CHARLESTON, W.Va. -- Crews on Monday resumed their search for a bulldozer operator who slid into a West Virginia slurry pond on Friday, and officials stressed that the collapse did not threaten the surrounding community.
Consol Energy spokeswoman Lynn Seay said the company was working with federal and state agencies to determine the best way get to the bulldozer at Consol's Robinson Run operation in Harrison County. Crews began dredging the pond Monday to make way for four barges to get into place to aid in the recovery, said U.S. Mine Safety and Health Administration spokeswoman Amy Louviere.
Seay said an investigation into the cause of the collapse of the 200-by-200-foot embankment will begin Tuesday, and further details of the recovery plan are expected to be released on Wednesday.
Over the weekend, the section of the embankment surrounding the holding pond where the collapse occurred was considered unstable and continued to shift, creating difficult conditions for the search. Seay had no update on the status of the embankment Monday.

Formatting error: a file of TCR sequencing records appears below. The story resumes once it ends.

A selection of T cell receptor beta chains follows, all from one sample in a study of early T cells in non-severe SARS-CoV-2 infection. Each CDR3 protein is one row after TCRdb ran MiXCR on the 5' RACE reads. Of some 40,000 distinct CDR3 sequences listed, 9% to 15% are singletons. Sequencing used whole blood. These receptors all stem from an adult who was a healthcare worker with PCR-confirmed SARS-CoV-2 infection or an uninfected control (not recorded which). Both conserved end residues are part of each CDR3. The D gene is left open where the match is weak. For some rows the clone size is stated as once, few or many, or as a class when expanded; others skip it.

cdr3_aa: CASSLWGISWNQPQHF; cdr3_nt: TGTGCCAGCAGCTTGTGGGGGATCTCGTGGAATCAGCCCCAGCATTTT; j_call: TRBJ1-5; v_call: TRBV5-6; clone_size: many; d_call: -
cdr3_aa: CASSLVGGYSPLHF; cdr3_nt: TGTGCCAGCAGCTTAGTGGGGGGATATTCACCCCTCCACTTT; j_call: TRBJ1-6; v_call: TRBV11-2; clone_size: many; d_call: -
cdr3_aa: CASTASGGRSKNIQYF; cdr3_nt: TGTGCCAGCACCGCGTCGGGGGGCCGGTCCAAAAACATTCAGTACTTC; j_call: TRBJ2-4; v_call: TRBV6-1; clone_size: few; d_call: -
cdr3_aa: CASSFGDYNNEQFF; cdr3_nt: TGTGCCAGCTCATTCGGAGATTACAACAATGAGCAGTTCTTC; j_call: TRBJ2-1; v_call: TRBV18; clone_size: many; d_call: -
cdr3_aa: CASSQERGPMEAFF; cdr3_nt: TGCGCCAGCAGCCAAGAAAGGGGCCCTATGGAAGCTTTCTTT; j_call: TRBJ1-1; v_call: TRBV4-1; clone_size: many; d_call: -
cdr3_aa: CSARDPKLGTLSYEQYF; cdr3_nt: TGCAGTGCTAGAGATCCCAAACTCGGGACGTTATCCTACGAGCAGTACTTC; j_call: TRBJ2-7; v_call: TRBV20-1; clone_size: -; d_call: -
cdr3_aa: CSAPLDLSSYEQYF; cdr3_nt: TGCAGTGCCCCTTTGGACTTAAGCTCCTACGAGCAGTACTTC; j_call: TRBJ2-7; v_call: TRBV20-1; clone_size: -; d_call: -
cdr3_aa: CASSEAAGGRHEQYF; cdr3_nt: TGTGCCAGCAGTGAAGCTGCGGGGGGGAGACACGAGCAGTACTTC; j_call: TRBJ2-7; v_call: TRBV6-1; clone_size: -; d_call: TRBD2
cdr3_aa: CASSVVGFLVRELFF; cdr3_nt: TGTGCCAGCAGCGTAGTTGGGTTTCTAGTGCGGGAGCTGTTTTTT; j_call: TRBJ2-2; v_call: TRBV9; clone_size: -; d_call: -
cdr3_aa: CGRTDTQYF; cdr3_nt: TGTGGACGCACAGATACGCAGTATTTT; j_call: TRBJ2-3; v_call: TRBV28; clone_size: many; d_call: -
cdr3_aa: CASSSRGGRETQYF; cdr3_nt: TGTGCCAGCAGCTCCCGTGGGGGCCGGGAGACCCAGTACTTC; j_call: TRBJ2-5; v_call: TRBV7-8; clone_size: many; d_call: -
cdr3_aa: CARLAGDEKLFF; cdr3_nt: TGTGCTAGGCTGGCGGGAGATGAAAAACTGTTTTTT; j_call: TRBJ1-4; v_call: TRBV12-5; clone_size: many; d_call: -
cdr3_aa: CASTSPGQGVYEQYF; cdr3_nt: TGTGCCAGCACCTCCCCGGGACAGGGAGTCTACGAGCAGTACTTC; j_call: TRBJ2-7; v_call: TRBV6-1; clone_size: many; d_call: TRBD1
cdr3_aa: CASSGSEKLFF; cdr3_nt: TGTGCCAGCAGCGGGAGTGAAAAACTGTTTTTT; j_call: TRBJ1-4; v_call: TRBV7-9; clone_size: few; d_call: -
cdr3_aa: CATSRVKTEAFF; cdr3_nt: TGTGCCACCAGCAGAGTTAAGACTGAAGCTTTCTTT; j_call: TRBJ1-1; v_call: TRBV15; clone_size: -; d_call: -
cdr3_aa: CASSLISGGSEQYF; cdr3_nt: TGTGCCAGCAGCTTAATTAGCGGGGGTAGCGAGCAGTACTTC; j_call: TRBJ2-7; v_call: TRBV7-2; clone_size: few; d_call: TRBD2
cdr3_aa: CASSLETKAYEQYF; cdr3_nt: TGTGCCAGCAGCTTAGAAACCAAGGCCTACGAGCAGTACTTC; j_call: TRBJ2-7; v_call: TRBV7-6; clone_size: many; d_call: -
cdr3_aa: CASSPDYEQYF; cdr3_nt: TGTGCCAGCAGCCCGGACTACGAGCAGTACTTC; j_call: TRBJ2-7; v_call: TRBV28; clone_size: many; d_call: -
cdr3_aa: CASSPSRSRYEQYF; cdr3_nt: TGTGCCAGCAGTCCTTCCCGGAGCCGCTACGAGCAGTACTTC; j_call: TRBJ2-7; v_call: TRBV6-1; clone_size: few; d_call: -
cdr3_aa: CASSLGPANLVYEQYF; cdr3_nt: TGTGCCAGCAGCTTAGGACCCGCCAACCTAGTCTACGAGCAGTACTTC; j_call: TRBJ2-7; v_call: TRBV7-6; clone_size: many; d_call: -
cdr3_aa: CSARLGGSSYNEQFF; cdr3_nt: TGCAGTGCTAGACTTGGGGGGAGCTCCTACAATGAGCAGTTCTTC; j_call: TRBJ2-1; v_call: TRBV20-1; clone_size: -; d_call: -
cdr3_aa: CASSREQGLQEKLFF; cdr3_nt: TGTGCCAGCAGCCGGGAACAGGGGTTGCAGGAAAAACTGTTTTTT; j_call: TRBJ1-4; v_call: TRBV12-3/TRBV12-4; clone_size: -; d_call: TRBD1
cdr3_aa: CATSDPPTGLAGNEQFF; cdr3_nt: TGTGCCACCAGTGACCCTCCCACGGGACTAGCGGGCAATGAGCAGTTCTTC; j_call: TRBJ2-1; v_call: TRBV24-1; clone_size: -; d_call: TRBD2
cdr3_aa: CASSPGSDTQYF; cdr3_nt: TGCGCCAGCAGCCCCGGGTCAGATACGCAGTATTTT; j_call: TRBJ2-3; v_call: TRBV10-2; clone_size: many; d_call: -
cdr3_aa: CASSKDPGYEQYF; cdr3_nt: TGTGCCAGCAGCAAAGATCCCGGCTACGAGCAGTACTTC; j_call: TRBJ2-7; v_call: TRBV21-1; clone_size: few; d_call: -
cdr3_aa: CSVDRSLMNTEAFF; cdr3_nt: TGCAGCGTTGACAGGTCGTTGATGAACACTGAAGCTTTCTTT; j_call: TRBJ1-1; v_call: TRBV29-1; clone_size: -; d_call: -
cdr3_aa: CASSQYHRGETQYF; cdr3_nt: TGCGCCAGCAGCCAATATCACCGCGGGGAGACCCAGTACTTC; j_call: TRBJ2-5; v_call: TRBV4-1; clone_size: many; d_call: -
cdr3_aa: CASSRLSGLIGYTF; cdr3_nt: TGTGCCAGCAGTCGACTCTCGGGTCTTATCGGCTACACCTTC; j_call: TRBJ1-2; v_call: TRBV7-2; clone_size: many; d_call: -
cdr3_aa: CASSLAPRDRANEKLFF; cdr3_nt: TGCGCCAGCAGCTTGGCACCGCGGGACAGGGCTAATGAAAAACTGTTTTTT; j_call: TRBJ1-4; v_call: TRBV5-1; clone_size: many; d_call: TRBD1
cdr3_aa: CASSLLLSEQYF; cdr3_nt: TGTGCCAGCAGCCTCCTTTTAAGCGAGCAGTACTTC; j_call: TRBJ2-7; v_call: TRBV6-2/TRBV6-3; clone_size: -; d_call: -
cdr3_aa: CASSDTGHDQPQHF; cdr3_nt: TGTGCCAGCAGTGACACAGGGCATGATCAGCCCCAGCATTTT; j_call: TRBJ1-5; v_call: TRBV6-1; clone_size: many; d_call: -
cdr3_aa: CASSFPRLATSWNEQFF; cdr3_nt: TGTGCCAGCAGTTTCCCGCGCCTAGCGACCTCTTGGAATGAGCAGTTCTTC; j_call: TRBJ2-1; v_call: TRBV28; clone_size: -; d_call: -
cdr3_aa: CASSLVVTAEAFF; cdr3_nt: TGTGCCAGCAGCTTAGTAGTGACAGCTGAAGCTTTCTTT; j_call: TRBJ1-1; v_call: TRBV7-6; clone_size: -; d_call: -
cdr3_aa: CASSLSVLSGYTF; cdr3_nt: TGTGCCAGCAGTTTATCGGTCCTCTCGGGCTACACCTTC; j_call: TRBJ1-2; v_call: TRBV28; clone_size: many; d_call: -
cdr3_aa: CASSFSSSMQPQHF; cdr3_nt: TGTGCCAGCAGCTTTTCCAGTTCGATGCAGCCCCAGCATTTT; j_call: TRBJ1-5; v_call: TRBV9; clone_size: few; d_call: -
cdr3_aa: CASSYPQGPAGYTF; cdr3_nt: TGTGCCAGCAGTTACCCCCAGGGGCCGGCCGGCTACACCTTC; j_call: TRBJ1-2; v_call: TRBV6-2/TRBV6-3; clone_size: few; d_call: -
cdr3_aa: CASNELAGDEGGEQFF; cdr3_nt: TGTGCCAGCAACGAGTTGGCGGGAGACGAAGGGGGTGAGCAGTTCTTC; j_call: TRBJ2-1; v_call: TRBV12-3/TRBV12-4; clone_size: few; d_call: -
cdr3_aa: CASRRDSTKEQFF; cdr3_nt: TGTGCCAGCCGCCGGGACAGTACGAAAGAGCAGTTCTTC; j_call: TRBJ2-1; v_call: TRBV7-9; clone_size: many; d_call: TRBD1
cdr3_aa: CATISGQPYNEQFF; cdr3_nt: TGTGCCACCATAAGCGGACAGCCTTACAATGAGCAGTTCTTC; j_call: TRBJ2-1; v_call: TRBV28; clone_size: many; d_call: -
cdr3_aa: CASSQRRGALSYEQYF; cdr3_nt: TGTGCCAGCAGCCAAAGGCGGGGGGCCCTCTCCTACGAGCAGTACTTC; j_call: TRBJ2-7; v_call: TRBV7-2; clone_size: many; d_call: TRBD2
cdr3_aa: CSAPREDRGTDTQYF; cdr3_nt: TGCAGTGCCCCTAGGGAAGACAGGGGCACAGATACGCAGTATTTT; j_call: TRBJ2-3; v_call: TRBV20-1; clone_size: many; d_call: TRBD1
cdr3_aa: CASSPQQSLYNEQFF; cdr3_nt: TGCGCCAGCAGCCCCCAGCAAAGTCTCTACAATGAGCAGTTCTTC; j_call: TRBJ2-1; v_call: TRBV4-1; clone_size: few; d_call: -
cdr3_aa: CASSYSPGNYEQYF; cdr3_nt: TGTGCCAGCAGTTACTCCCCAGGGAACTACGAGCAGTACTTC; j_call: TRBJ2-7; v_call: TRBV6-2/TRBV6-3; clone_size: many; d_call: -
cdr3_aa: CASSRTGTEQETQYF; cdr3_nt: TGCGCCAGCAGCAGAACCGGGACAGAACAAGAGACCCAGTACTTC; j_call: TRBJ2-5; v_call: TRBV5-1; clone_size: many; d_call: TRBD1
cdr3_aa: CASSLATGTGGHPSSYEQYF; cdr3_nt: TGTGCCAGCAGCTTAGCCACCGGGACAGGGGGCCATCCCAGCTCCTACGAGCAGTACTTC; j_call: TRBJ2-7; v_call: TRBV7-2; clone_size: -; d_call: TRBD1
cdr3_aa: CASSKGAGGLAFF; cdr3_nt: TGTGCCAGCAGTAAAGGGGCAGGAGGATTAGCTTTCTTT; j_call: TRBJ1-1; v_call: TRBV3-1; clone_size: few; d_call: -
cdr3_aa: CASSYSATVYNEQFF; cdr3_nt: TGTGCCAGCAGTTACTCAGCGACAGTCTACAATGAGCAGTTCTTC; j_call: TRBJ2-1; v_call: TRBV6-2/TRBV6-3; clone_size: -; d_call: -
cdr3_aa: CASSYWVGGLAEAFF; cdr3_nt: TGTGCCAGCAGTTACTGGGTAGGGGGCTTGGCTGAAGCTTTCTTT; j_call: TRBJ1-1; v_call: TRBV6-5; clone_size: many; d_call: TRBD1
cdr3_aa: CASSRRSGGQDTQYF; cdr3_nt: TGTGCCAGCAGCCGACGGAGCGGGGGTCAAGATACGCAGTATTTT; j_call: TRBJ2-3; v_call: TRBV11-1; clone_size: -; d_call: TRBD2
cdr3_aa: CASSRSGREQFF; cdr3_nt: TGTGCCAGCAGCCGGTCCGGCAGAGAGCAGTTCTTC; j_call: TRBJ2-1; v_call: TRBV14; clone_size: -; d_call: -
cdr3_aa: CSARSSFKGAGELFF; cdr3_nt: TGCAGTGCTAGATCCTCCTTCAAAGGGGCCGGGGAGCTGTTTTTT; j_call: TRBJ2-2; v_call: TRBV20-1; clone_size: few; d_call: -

"Obviously there are safety concerns we need to take into consideration,'' Seay said.
Louviere said the collapse did not pose a threat because the area that failed was inside the impoundment, not outside. Officials could not give an estimated size of the holding pond, or impoundment, which is used to contain both solid refuse and the wastewater product known as slurry.
"We believe there is no public safety threat to the community,'' she said. "The area has been carefully inspected'' by federal and state officials and the company.
In 2000, slurry burst through the bottom of an eastern Kentucky pond and sent goo 6 feet deep into yards and streams, polluting more than 100 miles of waterways.
In the most recent collapse, sonar equipment initially detected an object in the holding pond, which was 12 feet deep. Crews began draining the pond and metal rods were used to confirm the bulldozer's location Saturday. But the slurry's thickness kept divers from going into the holding pond Sunday.
Harrison County emergency services director Paul Bump called the contents of the pond "soupy'' and of "milkshake consistency.''